Mexico officials announced late Monday that they captured Edgar Valdez Villarreal, or “La Barbie,” one of the country's most-wanted men. Authorities have described him as a powerful drug lord responsible for supplying the American market with cocaine.
The arrest handed Mexican President Felipe Calderón a badly needed victory just ahead of his annual state-of-the-union address Wednesday.
Mr. Valdez, who was born in Texas and nicknamed “La Barbie” for his fair complexion, was captured Monday outside Mexico City. He is the third major trafficking suspect to be taken down in the past eight months. The military killed Ignacio “Nacho” Coronel, a suspected leader in the Sinaloa Cartel, in a July operation in Jalisco. In December, Arturo Beltran Leyva, the founder of a group that Valdez is allegedly vying to control, was killed by Mexican marines.
The capture is already being touted by Calderón's administration as a major success. “The capture of Valdez Villarreal is a high-impact blow against organized crime,” national security spokesman Alejandro Poire said in an e-mailed statement Monday night.
Mr. Poire said the capture demonstrates that the federal government's public security office and its intelligence-gathering operations are capable. He said the search for the suspected drug lord was carried out across six Mexican states.
The government says that Valdez, 37, is a top player in the Beltran Leyva Cartel, and that his power has grown since the group´s founder Arturo Beltran Leyva was killed late last year. The group is suspected of being behind the growing violence in the central state of Mexico, bringing the types of beheadings and gangland violence to the capital region that were once confined to border towns hundreds of miles away.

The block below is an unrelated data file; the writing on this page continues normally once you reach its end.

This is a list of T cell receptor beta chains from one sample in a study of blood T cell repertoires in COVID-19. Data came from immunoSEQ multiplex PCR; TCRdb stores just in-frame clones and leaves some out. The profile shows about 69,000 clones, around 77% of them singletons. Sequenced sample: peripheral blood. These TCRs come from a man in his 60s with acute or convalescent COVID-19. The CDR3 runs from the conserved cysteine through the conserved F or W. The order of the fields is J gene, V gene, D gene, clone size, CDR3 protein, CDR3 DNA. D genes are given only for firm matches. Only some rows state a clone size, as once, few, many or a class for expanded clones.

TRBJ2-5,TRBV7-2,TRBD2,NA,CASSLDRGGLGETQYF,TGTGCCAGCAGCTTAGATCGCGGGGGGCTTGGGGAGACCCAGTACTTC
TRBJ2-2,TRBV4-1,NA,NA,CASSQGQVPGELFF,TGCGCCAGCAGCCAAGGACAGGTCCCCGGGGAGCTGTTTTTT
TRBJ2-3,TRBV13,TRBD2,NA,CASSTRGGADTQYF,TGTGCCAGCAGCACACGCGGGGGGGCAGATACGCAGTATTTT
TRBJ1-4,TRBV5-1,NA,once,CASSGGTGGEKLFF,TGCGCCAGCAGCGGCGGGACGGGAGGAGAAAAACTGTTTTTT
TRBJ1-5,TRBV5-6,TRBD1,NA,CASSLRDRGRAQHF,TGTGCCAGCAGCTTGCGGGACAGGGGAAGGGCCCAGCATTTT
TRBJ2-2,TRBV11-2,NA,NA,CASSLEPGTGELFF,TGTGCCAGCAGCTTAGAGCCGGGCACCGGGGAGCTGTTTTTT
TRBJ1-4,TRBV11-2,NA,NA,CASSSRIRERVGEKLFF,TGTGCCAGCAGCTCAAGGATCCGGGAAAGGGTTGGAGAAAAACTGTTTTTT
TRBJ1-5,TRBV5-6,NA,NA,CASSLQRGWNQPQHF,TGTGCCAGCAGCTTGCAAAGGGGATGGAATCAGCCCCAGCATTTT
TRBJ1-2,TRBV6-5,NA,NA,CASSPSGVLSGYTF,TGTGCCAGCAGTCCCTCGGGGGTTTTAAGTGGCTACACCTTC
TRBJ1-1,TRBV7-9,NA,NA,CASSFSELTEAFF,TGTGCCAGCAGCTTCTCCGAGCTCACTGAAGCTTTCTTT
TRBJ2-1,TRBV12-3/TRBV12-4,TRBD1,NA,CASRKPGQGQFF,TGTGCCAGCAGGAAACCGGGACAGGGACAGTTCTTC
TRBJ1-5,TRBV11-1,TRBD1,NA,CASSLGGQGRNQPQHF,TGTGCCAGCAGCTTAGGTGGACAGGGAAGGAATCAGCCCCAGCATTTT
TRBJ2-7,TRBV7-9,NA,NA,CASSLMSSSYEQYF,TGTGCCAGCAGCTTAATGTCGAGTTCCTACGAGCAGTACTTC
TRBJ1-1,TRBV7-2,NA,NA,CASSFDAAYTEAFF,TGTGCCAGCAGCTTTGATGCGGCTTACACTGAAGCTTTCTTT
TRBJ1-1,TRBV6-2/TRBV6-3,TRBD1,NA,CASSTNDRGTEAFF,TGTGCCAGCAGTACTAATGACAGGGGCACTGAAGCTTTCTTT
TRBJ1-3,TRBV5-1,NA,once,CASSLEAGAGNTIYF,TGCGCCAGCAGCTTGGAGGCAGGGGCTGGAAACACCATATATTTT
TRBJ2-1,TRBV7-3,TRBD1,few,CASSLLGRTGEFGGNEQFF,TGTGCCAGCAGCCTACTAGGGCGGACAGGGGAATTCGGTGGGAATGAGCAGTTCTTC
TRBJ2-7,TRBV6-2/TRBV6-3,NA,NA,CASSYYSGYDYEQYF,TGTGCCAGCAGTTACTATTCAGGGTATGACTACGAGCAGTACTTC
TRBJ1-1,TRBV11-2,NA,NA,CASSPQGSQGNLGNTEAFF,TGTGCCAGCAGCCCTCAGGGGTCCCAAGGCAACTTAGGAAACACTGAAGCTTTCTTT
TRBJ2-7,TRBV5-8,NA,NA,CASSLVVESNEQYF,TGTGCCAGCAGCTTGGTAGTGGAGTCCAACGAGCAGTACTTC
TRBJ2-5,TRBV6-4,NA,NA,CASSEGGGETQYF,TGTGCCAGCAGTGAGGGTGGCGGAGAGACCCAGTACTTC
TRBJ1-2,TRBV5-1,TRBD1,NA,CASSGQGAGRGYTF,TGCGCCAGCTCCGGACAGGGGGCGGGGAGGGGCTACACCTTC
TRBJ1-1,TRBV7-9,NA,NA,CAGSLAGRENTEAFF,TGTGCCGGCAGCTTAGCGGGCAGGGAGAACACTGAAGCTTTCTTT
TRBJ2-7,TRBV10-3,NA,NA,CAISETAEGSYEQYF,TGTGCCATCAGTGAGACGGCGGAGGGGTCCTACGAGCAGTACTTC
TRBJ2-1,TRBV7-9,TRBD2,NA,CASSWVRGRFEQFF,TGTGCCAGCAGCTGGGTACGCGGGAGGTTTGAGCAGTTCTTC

Poire called Valdez a “highly dangerous criminal” who made connections with groups in Central and South America to smuggle drugs into the US, where he is also wanted. The US had offered $2 million for his capture, after an indictment alleged he had smuggled thousands of pounds of cocaine into the US.
The capture comes amid a string of recent setbacks for the Calderón administration, including the assassination of two mayors, a massacre of 72 migrants, and car bombs and continued attacks against journalists.
On Monday, 3,200 federal police were fired for alleged corruption and other offenses, another blow to an administration attempting to rebuild the federal police force and instill public trust in the institution.
But it is unclear whether the capture will quell violence or cause it to increase in the short-term. More than 28,000 people have been killed since Calderón took office nearly four years ago, in part, the government says, because pressure has caused drug gangs to splinter and fight one another.